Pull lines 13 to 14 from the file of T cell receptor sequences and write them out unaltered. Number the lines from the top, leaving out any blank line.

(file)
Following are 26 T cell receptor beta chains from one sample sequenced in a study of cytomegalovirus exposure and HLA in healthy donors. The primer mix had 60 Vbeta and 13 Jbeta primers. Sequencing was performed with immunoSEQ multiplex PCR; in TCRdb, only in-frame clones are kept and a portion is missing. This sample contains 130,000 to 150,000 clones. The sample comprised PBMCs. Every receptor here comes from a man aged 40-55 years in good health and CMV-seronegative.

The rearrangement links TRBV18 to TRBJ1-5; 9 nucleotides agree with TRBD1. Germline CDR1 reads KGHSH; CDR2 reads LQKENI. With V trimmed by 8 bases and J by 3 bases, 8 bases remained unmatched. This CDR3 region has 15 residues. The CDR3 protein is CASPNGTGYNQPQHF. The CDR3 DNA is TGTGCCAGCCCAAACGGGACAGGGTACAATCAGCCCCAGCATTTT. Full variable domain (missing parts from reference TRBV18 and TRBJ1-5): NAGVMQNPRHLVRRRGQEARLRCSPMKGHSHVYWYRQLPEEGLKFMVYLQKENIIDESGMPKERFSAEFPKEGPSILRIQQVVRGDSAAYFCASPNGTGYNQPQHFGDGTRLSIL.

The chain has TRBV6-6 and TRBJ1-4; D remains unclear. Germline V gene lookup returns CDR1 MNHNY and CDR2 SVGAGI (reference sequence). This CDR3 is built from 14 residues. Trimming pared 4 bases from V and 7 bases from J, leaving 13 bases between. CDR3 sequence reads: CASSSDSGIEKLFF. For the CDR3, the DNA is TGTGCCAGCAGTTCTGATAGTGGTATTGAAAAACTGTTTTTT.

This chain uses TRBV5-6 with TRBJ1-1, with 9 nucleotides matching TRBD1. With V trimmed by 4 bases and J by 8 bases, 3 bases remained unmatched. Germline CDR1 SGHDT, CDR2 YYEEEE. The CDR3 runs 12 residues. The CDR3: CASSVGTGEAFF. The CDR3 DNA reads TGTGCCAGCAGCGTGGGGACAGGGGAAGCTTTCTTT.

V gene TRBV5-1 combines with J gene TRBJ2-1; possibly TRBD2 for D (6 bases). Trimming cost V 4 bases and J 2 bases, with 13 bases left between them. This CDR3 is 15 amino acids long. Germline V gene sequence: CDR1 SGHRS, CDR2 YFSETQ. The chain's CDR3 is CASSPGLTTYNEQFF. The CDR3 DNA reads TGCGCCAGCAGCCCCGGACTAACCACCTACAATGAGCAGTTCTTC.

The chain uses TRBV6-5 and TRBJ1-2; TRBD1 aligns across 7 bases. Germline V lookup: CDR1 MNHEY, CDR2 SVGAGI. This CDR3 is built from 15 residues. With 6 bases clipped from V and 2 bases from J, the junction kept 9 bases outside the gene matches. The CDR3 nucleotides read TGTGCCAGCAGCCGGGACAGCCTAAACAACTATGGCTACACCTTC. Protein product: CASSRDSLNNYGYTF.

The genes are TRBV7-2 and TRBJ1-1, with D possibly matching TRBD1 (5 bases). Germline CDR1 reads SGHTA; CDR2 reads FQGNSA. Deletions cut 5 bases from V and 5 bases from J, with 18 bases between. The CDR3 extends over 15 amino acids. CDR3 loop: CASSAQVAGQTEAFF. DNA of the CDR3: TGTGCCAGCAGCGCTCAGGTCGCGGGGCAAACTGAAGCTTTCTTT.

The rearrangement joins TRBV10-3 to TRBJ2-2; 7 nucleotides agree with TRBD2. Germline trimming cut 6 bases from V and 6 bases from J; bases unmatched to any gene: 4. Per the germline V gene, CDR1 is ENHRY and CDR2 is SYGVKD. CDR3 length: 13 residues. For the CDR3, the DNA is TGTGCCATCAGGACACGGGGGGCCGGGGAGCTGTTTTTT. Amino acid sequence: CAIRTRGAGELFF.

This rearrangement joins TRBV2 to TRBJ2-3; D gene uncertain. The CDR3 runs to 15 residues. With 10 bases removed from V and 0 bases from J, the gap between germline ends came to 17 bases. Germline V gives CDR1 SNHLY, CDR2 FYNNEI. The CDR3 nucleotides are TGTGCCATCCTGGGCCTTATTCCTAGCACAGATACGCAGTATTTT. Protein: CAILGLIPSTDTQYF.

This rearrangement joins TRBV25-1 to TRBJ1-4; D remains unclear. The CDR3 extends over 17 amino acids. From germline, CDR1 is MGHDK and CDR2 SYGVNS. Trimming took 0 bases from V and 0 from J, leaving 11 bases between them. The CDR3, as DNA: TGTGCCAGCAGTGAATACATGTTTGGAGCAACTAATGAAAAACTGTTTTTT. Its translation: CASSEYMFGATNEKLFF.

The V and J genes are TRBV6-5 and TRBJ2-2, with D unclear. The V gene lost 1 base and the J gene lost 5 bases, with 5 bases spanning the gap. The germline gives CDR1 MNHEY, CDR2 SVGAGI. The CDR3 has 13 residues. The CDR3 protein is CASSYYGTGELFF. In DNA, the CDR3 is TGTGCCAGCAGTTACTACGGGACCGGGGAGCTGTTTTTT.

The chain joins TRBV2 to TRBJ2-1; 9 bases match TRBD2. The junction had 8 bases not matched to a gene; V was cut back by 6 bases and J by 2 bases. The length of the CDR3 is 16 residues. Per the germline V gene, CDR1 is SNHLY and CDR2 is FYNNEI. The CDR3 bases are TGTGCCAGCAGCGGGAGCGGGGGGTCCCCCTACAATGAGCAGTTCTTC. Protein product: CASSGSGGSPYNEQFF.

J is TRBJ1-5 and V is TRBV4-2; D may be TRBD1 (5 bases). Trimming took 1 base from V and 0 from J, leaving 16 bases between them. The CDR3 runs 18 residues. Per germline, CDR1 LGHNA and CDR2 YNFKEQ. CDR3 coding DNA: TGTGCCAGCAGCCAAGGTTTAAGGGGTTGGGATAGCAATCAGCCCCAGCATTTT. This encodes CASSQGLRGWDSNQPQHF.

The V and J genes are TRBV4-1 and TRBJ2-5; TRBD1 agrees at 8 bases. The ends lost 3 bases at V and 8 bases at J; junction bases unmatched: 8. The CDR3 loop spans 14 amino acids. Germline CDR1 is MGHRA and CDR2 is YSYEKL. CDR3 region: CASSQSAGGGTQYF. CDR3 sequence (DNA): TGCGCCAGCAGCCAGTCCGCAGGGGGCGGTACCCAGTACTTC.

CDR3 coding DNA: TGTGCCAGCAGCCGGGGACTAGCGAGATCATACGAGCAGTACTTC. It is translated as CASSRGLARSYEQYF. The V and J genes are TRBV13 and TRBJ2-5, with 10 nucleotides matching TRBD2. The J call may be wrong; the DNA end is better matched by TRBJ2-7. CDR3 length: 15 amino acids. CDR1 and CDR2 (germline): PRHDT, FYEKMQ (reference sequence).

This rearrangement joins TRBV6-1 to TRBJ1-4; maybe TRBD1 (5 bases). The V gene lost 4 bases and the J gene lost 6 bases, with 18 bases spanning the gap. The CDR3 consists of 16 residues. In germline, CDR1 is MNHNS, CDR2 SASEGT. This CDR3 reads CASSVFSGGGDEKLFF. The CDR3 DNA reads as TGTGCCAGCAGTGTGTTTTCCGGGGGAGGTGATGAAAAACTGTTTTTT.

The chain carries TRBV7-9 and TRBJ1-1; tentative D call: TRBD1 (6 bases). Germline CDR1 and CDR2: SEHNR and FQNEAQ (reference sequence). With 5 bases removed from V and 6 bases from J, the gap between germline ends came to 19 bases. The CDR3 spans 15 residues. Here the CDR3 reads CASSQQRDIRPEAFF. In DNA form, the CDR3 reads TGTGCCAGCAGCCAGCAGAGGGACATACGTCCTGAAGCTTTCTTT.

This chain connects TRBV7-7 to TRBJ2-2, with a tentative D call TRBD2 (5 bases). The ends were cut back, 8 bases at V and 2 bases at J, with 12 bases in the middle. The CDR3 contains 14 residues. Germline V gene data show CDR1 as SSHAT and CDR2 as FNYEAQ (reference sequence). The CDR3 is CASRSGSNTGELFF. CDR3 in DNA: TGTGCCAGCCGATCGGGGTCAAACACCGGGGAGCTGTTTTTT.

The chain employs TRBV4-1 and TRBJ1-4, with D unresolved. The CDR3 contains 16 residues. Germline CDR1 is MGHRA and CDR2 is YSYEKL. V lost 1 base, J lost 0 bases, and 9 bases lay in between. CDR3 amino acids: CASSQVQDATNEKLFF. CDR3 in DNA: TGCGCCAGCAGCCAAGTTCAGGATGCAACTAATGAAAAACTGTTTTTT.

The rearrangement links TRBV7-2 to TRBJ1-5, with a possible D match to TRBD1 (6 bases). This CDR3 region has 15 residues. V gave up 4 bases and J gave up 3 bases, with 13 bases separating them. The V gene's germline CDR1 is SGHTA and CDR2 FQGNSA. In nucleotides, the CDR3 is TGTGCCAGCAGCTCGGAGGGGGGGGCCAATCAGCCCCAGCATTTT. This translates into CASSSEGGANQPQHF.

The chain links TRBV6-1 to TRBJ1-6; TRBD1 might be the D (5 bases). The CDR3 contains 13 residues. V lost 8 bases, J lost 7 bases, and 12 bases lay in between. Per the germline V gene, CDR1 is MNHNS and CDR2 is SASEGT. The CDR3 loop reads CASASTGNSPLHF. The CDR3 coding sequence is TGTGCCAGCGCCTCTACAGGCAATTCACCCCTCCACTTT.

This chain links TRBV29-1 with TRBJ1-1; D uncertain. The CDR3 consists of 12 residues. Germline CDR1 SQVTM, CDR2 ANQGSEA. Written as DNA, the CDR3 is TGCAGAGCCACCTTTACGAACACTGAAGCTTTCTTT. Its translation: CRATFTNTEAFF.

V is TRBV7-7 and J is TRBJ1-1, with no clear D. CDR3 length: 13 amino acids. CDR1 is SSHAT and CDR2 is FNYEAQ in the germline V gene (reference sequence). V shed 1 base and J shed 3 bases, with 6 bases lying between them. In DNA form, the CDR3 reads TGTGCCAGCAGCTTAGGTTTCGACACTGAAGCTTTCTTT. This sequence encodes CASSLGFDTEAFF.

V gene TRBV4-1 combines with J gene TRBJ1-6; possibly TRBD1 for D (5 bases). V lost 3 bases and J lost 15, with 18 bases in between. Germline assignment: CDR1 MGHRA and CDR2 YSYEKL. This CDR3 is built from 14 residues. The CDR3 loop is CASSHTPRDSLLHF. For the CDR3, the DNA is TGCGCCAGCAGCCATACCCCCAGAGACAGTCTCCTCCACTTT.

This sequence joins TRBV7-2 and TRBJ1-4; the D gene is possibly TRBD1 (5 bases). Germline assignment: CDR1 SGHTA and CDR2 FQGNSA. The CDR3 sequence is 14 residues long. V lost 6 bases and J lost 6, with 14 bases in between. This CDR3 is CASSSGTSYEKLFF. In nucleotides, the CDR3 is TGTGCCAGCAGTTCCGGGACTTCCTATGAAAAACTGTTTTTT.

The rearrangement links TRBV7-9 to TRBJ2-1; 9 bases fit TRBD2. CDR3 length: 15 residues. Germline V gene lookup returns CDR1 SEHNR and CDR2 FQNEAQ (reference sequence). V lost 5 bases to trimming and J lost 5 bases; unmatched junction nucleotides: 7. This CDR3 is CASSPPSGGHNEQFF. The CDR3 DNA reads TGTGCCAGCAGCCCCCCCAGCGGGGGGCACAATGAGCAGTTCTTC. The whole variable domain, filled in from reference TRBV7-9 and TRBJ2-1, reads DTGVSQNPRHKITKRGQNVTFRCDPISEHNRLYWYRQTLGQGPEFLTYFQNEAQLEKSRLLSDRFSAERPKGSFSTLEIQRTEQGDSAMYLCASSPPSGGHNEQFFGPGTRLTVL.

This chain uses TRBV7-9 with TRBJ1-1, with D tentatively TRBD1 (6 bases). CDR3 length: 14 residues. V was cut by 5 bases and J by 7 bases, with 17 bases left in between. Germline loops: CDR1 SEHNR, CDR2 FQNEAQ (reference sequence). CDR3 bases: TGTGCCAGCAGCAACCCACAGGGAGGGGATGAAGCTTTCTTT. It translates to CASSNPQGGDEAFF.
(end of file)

J is TRBJ1-5 and V is TRBV4-2; D may be TRBD1 (5 bases). Trimming took 1 base from V and 0 from J, leaving 16 bases between them. The CDR3 runs 18 residues. Per germline, CDR1 LGHNA and CDR2 YNFKEQ. CDR3 coding DNA: TGTGCCAGCAGCCAAGGTTTAAGGGGTTGGGATAGCAATCAGCCCCAGCATTTT. This encodes CASSQGLRGWDSNQPQHF.

The V and J genes are TRBV4-1 and TRBJ2-5; TRBD1 agrees at 8 bases. The ends lost 3 bases at V and 8 bases at J; junction bases unmatched: 8. The CDR3 loop spans 14 amino acids. Germline CDR1 is MGHRA and CDR2 is YSYEKL. CDR3 region: CASSQSAGGGTQYF. CDR3 sequence (DNA): TGCGCCAGCAGCCAGTCCGCAGGGGGCGGTACCCAGTACTTC.